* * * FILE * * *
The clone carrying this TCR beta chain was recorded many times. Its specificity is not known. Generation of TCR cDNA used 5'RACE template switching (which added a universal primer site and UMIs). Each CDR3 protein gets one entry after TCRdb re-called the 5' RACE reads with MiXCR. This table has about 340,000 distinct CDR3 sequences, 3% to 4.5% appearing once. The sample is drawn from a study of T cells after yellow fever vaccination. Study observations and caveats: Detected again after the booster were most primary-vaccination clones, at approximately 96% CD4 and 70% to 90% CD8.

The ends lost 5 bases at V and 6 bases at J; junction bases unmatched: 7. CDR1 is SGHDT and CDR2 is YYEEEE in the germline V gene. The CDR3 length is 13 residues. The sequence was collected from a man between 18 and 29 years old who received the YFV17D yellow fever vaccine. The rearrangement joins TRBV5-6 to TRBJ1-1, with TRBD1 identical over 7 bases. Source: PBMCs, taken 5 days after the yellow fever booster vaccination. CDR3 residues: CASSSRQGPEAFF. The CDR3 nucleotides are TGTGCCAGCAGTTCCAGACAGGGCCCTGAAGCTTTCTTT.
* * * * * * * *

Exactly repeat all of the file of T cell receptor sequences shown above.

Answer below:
The clone carrying this TCR beta chain was recorded many times. Its specificity is not known. Generation of TCR cDNA used 5'RACE template switching (which added a universal primer site and UMIs). Each CDR3 protein gets one entry after TCRdb re-called the 5' RACE reads with MiXCR. This table has about 340,000 distinct CDR3 sequences, 3% to 4.5% appearing once. The sample is drawn from a study of T cells after yellow fever vaccination. Study observations and caveats: Detected again after the booster were most primary-vaccination clones, at approximately 96% CD4 and 70% to 90% CD8.

The ends lost 5 bases at V and 6 bases at J; junction bases unmatched: 7. CDR1 is SGHDT and CDR2 is YYEEEE in the germline V gene. The CDR3 length is 13 residues. The sequence was collected from a man between 18 and 29 years old who received the YFV17D yellow fever vaccine. The rearrangement joins TRBV5-6 to TRBJ1-1, with TRBD1 identical over 7 bases. Source: PBMCs, taken 5 days after the yellow fever booster vaccination. CDR3 residues: CASSSRQGPEAFF. The CDR3 nucleotides are TGTGCCAGCAGTTCCAGACAGGGCCCTGAAGCTTTCTTT.